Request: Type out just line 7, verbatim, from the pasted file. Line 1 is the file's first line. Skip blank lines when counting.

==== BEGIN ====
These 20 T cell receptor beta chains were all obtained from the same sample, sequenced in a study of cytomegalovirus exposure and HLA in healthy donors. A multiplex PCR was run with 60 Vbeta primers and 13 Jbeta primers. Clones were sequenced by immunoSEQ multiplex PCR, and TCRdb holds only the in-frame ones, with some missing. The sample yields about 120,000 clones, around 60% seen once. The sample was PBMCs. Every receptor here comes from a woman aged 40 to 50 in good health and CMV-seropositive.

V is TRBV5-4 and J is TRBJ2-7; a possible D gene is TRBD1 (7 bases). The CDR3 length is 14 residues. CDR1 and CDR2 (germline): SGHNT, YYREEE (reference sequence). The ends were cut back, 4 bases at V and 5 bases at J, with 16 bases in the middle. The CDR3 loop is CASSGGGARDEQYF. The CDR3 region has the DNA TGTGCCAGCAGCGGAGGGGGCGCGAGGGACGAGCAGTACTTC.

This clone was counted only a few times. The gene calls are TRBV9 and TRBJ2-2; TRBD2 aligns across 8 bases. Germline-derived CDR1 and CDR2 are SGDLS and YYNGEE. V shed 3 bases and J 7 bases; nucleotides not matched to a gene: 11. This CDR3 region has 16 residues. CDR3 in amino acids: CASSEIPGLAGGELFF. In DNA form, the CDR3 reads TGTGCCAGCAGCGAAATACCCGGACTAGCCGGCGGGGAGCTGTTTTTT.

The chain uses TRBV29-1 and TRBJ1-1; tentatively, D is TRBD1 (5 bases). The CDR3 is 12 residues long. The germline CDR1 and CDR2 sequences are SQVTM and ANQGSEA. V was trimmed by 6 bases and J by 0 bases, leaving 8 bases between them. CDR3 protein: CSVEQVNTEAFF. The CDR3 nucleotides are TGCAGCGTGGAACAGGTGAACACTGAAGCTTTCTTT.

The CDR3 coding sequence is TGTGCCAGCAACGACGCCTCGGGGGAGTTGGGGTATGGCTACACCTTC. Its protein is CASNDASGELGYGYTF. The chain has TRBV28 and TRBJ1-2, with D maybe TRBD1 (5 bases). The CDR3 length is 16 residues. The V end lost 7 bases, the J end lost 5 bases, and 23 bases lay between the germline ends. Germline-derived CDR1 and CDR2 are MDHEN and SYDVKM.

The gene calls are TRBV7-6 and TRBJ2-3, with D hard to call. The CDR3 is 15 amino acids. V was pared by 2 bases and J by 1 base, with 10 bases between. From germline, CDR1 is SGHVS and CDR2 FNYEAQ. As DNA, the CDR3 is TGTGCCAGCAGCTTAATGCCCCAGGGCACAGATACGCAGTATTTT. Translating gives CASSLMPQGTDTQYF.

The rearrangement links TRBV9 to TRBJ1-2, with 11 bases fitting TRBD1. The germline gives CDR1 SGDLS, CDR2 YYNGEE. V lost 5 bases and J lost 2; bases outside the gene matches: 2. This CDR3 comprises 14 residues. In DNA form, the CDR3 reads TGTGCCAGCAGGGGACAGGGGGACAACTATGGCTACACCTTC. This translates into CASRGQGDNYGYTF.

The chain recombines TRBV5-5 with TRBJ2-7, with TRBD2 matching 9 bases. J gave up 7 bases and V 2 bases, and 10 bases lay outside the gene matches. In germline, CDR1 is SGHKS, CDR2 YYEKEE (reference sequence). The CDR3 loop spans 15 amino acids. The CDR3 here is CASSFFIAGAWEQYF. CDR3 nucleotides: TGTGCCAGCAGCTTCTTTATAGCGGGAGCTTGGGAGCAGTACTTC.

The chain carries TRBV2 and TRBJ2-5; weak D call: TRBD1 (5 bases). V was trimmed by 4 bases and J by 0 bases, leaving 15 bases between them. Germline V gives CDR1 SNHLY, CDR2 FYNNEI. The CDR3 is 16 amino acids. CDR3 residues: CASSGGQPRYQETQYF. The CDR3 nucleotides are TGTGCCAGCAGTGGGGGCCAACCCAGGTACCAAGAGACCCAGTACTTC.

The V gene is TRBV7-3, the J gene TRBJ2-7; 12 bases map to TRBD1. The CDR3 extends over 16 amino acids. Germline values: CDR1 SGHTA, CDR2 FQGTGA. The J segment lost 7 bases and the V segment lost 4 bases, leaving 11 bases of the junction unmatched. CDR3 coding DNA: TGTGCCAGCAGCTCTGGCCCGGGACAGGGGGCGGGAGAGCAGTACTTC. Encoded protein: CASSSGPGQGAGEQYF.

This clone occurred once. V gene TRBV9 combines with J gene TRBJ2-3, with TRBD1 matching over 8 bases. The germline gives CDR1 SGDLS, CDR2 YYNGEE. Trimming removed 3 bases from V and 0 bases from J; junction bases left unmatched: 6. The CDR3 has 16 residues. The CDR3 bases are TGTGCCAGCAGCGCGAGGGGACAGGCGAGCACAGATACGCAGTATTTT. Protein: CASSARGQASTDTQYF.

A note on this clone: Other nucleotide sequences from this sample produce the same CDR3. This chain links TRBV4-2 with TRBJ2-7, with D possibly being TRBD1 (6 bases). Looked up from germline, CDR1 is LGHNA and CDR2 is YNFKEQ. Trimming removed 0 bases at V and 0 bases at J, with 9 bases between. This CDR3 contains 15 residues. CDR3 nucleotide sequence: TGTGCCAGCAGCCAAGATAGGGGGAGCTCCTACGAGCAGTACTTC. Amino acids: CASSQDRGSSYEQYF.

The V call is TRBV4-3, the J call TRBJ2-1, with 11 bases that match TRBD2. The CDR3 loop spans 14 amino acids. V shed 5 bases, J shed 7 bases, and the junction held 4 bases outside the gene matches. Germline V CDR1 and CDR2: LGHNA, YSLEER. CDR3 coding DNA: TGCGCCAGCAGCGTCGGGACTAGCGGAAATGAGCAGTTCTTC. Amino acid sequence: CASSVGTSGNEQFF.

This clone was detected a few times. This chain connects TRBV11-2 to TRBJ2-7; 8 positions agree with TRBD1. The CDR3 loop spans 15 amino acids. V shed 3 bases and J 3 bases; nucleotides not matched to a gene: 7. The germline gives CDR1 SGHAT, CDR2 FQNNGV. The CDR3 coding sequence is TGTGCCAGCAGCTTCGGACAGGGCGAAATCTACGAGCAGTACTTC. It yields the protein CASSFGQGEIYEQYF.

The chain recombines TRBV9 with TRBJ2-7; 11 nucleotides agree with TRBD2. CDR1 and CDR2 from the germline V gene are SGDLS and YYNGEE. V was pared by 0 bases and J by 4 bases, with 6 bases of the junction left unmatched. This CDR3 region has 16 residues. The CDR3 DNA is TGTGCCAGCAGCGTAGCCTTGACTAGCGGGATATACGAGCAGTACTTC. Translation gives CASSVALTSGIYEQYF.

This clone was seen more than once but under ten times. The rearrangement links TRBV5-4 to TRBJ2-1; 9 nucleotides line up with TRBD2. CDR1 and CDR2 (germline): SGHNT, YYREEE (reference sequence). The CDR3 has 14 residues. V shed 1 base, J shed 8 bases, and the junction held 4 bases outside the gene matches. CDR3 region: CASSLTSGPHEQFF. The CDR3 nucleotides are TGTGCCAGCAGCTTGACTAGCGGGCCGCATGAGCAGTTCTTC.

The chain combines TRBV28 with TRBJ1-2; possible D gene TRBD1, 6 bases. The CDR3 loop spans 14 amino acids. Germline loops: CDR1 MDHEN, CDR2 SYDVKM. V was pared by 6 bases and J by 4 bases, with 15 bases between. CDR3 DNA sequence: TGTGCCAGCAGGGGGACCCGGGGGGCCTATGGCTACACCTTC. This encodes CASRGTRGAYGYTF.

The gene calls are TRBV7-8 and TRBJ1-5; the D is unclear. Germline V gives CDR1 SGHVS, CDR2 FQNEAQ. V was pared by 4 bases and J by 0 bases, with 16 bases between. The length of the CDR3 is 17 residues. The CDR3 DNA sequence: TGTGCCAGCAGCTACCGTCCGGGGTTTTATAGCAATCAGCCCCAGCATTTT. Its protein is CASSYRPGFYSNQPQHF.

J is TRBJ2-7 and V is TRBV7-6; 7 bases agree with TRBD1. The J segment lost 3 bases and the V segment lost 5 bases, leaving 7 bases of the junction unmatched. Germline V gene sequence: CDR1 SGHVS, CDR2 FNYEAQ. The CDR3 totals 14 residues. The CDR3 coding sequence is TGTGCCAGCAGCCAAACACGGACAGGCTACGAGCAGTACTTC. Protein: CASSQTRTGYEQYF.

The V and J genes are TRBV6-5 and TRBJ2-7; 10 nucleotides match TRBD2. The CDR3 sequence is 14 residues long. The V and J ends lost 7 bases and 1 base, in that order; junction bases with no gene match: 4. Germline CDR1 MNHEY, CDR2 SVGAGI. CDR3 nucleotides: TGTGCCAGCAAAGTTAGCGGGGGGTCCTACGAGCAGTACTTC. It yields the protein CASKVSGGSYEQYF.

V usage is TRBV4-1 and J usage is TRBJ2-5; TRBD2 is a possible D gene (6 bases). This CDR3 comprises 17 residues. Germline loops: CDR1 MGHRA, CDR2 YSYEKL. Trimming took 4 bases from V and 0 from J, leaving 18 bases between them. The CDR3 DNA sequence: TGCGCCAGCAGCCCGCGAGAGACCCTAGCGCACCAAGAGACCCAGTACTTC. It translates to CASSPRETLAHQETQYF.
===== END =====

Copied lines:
The rearrangement links TRBV9 to TRBJ1-2, with 11 bases fitting TRBD1. The germline gives CDR1 SGDLS, CDR2 YYNGEE. V lost 5 bases and J lost 2; bases outside the gene matches: 2. This CDR3 comprises 14 residues. In DNA form, the CDR3 reads TGTGCCAGCAGGGGACAGGGGGACAACTATGGCTACACCTTC. This translates into CASRGQGDNYGYTF.